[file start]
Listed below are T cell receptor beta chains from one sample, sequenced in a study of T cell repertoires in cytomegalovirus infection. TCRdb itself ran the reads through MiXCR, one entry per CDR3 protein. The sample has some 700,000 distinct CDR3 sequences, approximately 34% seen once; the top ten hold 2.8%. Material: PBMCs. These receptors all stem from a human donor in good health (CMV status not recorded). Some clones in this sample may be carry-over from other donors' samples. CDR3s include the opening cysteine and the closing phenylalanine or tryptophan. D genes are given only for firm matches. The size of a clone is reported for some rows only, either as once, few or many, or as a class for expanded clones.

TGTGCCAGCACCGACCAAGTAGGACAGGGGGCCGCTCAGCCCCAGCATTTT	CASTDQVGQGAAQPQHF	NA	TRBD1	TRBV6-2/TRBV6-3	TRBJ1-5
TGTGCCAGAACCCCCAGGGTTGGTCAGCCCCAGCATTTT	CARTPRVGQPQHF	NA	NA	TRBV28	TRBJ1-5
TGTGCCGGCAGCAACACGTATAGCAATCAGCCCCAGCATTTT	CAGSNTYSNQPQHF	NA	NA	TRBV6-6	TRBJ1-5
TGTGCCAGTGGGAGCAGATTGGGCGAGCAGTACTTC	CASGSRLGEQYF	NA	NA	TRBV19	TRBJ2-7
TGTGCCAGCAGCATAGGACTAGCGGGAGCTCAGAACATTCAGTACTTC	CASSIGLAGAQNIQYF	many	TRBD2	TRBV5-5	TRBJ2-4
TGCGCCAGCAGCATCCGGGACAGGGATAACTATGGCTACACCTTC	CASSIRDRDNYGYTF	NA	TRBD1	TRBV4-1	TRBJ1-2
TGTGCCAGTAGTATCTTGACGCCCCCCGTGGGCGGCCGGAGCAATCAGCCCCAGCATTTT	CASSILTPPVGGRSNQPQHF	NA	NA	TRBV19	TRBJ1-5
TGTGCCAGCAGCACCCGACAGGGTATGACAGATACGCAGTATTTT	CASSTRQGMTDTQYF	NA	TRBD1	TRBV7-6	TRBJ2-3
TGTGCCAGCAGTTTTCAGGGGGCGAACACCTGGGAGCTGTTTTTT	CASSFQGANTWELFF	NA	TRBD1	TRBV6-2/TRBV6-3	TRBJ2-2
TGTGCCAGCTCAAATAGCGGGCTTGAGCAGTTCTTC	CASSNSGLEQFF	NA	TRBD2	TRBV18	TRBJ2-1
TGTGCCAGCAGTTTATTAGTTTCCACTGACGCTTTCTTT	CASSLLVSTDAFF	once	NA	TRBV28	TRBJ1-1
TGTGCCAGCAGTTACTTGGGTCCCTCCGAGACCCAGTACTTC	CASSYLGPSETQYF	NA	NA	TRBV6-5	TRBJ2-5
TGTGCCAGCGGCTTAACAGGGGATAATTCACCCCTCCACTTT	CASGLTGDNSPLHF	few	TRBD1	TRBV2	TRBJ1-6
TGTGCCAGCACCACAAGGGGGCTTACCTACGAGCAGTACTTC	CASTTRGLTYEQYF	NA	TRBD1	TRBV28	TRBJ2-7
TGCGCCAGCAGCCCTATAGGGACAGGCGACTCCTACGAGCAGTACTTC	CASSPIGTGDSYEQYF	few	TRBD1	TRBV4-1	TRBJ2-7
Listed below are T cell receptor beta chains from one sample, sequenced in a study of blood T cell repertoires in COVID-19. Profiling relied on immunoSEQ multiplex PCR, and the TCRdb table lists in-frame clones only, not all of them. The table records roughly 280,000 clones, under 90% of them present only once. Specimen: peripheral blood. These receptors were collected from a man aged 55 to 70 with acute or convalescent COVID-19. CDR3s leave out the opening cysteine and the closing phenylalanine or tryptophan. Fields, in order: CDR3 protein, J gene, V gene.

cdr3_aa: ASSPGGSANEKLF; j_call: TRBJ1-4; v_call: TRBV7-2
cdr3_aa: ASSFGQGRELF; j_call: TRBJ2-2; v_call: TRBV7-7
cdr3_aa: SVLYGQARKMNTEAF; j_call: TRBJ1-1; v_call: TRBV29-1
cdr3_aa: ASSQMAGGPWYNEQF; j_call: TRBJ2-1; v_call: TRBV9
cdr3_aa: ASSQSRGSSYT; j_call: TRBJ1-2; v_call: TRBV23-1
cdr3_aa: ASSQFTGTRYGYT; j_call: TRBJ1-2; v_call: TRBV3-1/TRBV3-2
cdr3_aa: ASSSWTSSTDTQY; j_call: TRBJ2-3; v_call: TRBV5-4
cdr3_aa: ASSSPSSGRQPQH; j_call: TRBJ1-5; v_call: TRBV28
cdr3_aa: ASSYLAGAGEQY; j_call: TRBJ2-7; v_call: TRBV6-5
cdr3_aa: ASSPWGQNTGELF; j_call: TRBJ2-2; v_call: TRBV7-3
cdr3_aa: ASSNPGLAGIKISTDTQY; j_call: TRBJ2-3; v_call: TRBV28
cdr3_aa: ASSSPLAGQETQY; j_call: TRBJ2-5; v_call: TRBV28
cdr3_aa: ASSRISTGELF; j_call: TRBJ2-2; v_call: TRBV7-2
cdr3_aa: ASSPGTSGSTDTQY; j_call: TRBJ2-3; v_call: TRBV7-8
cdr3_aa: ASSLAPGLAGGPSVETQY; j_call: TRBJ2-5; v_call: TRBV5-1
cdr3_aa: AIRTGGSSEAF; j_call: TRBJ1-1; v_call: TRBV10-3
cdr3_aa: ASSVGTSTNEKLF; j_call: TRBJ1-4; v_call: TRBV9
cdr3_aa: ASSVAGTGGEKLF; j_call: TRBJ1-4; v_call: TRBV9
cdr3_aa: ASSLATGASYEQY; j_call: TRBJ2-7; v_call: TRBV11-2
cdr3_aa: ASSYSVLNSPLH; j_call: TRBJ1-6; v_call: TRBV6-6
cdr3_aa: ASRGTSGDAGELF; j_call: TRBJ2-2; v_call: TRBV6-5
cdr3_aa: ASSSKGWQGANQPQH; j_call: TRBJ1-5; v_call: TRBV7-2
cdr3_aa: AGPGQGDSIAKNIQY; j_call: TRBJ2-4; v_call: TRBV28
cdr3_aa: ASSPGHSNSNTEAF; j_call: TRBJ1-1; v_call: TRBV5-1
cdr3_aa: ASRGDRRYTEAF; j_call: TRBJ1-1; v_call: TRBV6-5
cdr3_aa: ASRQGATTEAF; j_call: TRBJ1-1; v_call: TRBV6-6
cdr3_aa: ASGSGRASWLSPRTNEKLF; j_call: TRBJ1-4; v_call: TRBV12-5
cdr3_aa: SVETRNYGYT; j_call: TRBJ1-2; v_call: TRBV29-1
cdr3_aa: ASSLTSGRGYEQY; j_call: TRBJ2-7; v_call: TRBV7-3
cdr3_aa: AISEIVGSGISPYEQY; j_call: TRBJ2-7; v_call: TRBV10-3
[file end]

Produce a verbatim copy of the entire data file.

Listed below are T cell receptor beta chains from one sample, sequenced in a study of T cell repertoires in cytomegalovirus infection. TCRdb itself ran the reads through MiXCR, one entry per CDR3 protein. The sample has some 700,000 distinct CDR3 sequences, approximately 34% seen once; the top ten hold 2.8%. Material: PBMCs. These receptors all stem from a human donor in good health (CMV status not recorded). Some clones in this sample may be carry-over from other donors' samples. CDR3s include the opening cysteine and the closing phenylalanine or tryptophan. D genes are given only for firm matches. The size of a clone is reported for some rows only, either as once, few or many, or as a class for expanded clones.

TGTGCCAGCACCGACCAAGTAGGACAGGGGGCCGCTCAGCCCCAGCATTTT	CASTDQVGQGAAQPQHF	NA	TRBD1	TRBV6-2/TRBV6-3	TRBJ1-5
TGTGCCAGAACCCCCAGGGTTGGTCAGCCCCAGCATTTT	CARTPRVGQPQHF	NA	NA	TRBV28	TRBJ1-5
TGTGCCGGCAGCAACACGTATAGCAATCAGCCCCAGCATTTT	CAGSNTYSNQPQHF	NA	NA	TRBV6-6	TRBJ1-5
TGTGCCAGTGGGAGCAGATTGGGCGAGCAGTACTTC	CASGSRLGEQYF	NA	NA	TRBV19	TRBJ2-7
TGTGCCAGCAGCATAGGACTAGCGGGAGCTCAGAACATTCAGTACTTC	CASSIGLAGAQNIQYF	many	TRBD2	TRBV5-5	TRBJ2-4
TGCGCCAGCAGCATCCGGGACAGGGATAACTATGGCTACACCTTC	CASSIRDRDNYGYTF	NA	TRBD1	TRBV4-1	TRBJ1-2
TGTGCCAGTAGTATCTTGACGCCCCCCGTGGGCGGCCGGAGCAATCAGCCCCAGCATTTT	CASSILTPPVGGRSNQPQHF	NA	NA	TRBV19	TRBJ1-5
TGTGCCAGCAGCACCCGACAGGGTATGACAGATACGCAGTATTTT	CASSTRQGMTDTQYF	NA	TRBD1	TRBV7-6	TRBJ2-3
TGTGCCAGCAGTTTTCAGGGGGCGAACACCTGGGAGCTGTTTTTT	CASSFQGANTWELFF	NA	TRBD1	TRBV6-2/TRBV6-3	TRBJ2-2
TGTGCCAGCTCAAATAGCGGGCTTGAGCAGTTCTTC	CASSNSGLEQFF	NA	TRBD2	TRBV18	TRBJ2-1
TGTGCCAGCAGTTTATTAGTTTCCACTGACGCTTTCTTT	CASSLLVSTDAFF	once	NA	TRBV28	TRBJ1-1
TGTGCCAGCAGTTACTTGGGTCCCTCCGAGACCCAGTACTTC	CASSYLGPSETQYF	NA	NA	TRBV6-5	TRBJ2-5
TGTGCCAGCGGCTTAACAGGGGATAATTCACCCCTCCACTTT	CASGLTGDNSPLHF	few	TRBD1	TRBV2	TRBJ1-6
TGTGCCAGCACCACAAGGGGGCTTACCTACGAGCAGTACTTC	CASTTRGLTYEQYF	NA	TRBD1	TRBV28	TRBJ2-7
TGCGCCAGCAGCCCTATAGGGACAGGCGACTCCTACGAGCAGTACTTC	CASSPIGTGDSYEQYF	few	TRBD1	TRBV4-1	TRBJ2-7
Listed below are T cell receptor beta chains from one sample, sequenced in a study of blood T cell repertoires in COVID-19. Profiling relied on immunoSEQ multiplex PCR, and the TCRdb table lists in-frame clones only, not all of them. The table records roughly 280,000 clones, under 90% of them present only once. Specimen: peripheral blood. These receptors were collected from a man aged 55 to 70 with acute or convalescent COVID-19. CDR3s leave out the opening cysteine and the closing phenylalanine or tryptophan. Fields, in order: CDR3 protein, J gene, V gene.

cdr3_aa: ASSPGGSANEKLF; j_call: TRBJ1-4; v_call: TRBV7-2
cdr3_aa: ASSFGQGRELF; j_call: TRBJ2-2; v_call: TRBV7-7
cdr3_aa: SVLYGQARKMNTEAF; j_call: TRBJ1-1; v_call: TRBV29-1
cdr3_aa: ASSQMAGGPWYNEQF; j_call: TRBJ2-1; v_call: TRBV9
cdr3_aa: ASSQSRGSSYT; j_call: TRBJ1-2; v_call: TRBV23-1
cdr3_aa: ASSQFTGTRYGYT; j_call: TRBJ1-2; v_call: TRBV3-1/TRBV3-2
cdr3_aa: ASSSWTSSTDTQY; j_call: TRBJ2-3; v_call: TRBV5-4
cdr3_aa: ASSSPSSGRQPQH; j_call: TRBJ1-5; v_call: TRBV28
cdr3_aa: ASSYLAGAGEQY; j_call: TRBJ2-7; v_call: TRBV6-5
cdr3_aa: ASSPWGQNTGELF; j_call: TRBJ2-2; v_call: TRBV7-3
cdr3_aa: ASSNPGLAGIKISTDTQY; j_call: TRBJ2-3; v_call: TRBV28
cdr3_aa: ASSSPLAGQETQY; j_call: TRBJ2-5; v_call: TRBV28
cdr3_aa: ASSRISTGELF; j_call: TRBJ2-2; v_call: TRBV7-2
cdr3_aa: ASSPGTSGSTDTQY; j_call: TRBJ2-3; v_call: TRBV7-8
cdr3_aa: ASSLAPGLAGGPSVETQY; j_call: TRBJ2-5; v_call: TRBV5-1
cdr3_aa: AIRTGGSSEAF; j_call: TRBJ1-1; v_call: TRBV10-3
cdr3_aa: ASSVGTSTNEKLF; j_call: TRBJ1-4; v_call: TRBV9
cdr3_aa: ASSVAGTGGEKLF; j_call: TRBJ1-4; v_call: TRBV9
cdr3_aa: ASSLATGASYEQY; j_call: TRBJ2-7; v_call: TRBV11-2
cdr3_aa: ASSYSVLNSPLH; j_call: TRBJ1-6; v_call: TRBV6-6
cdr3_aa: ASRGTSGDAGELF; j_call: TRBJ2-2; v_call: TRBV6-5
cdr3_aa: ASSSKGWQGANQPQH; j_call: TRBJ1-5; v_call: TRBV7-2
cdr3_aa: AGPGQGDSIAKNIQY; j_call: TRBJ2-4; v_call: TRBV28
cdr3_aa: ASSPGHSNSNTEAF; j_call: TRBJ1-1; v_call: TRBV5-1
cdr3_aa: ASRGDRRYTEAF; j_call: TRBJ1-1; v_call: TRBV6-5
cdr3_aa: ASRQGATTEAF; j_call: TRBJ1-1; v_call: TRBV6-6
cdr3_aa: ASGSGRASWLSPRTNEKLF; j_call: TRBJ1-4; v_call: TRBV12-5
cdr3_aa: SVETRNYGYT; j_call: TRBJ1-2; v_call: TRBV29-1
cdr3_aa: ASSLTSGRGYEQY; j_call: TRBJ2-7; v_call: TRBV7-3
cdr3_aa: AISEIVGSGISPYEQY; j_call: TRBJ2-7; v_call: TRBV10-3